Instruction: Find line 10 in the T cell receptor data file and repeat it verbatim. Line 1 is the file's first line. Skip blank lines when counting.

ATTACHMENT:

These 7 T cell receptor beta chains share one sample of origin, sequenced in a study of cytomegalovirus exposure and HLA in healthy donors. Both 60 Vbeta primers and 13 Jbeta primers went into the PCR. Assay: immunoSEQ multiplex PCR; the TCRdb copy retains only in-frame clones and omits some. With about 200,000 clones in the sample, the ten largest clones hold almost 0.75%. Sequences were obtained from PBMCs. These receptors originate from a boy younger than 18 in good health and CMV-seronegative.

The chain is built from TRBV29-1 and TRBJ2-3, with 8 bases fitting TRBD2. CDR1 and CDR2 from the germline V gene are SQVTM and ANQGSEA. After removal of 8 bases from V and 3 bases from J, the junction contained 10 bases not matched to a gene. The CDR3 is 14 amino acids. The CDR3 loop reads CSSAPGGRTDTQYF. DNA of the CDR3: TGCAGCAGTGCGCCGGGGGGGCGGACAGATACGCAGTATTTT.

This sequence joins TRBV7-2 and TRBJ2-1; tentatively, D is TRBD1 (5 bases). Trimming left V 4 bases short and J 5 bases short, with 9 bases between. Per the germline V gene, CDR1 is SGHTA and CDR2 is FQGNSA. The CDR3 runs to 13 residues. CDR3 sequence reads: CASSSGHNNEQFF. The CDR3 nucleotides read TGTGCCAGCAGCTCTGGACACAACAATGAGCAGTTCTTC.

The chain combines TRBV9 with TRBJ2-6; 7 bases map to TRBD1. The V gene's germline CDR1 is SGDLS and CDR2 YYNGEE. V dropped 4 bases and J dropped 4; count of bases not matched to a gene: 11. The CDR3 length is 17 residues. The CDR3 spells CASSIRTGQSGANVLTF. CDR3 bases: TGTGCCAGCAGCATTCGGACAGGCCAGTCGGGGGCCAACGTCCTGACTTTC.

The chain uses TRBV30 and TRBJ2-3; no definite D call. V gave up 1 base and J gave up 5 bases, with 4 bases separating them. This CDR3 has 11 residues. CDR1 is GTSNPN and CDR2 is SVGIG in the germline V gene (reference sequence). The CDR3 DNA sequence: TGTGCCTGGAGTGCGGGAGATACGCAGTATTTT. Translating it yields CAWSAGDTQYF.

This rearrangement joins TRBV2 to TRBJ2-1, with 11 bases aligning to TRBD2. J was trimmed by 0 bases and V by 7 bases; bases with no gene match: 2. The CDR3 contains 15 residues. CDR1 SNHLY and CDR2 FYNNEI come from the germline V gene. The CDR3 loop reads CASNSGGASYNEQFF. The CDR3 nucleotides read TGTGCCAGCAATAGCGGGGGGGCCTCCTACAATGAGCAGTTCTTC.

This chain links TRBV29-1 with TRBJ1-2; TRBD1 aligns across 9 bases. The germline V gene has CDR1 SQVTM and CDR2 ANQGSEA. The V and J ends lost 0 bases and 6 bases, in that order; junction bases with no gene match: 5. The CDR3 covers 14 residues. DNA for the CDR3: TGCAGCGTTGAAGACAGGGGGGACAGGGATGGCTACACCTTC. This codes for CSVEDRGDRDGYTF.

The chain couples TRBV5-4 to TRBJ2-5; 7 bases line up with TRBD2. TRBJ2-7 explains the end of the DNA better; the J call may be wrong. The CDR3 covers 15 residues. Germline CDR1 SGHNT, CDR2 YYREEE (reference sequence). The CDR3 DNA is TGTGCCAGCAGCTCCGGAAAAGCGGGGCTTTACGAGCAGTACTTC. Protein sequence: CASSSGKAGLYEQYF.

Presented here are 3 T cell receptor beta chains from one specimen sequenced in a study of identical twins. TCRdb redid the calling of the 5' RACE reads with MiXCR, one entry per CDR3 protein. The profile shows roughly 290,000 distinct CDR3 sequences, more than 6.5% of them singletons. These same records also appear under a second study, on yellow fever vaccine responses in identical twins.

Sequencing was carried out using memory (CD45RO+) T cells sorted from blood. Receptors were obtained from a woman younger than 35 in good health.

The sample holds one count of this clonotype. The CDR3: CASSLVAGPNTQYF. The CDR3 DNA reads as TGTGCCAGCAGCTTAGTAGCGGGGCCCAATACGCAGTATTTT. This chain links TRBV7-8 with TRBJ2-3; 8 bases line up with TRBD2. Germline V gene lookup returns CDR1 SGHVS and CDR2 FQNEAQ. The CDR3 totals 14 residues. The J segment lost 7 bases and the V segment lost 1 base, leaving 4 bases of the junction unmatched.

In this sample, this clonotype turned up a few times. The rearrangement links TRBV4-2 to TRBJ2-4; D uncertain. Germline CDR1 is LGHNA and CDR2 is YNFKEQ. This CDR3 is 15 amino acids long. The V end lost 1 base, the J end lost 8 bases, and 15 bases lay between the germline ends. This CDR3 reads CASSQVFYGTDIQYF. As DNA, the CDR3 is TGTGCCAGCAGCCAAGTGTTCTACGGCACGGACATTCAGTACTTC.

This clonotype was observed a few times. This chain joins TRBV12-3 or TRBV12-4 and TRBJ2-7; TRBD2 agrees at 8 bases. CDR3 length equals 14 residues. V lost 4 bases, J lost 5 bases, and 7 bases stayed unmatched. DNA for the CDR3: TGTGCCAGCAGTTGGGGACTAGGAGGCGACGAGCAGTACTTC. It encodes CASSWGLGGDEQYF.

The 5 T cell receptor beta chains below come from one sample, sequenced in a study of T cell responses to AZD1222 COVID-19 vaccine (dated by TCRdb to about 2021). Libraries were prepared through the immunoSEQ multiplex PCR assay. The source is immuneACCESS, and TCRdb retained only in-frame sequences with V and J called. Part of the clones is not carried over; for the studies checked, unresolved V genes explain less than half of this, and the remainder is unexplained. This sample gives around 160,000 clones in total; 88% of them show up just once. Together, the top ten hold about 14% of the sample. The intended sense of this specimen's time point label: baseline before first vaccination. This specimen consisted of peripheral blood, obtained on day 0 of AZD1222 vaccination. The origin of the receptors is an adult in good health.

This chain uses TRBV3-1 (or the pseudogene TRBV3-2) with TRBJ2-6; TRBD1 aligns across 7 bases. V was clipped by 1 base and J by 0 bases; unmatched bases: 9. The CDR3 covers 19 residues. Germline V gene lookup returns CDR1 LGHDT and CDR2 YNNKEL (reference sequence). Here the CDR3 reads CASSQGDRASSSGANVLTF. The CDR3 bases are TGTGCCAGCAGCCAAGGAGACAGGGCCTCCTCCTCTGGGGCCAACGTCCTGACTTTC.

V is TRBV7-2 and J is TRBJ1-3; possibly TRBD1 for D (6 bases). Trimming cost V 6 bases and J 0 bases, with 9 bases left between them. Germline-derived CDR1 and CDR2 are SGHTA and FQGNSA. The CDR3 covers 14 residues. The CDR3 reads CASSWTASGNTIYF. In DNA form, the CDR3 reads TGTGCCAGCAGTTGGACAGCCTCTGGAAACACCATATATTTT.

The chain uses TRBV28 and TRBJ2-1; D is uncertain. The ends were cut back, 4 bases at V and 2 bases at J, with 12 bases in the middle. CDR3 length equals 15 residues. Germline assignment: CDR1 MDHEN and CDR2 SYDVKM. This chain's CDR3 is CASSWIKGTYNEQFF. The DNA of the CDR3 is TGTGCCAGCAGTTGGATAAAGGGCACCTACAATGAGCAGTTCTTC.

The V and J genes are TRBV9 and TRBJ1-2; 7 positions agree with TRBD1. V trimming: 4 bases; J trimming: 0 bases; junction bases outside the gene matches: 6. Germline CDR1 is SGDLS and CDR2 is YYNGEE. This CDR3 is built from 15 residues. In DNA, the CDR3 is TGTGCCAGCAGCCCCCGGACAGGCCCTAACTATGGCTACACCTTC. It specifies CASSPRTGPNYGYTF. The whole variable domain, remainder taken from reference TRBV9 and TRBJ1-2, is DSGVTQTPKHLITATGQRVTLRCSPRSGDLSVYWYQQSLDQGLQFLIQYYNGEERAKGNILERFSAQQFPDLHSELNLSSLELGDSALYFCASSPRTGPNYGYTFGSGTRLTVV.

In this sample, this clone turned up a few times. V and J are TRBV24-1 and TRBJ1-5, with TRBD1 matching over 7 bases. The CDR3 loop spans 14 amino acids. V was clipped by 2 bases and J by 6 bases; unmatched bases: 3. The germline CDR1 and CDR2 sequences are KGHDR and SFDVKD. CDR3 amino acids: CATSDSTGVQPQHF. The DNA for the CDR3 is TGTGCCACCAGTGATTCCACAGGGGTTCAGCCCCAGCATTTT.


Sequencing was carried out using memory (CD45RO+) T cells sorted from blood. Receptors were obtained from a woman younger than 35 in good health.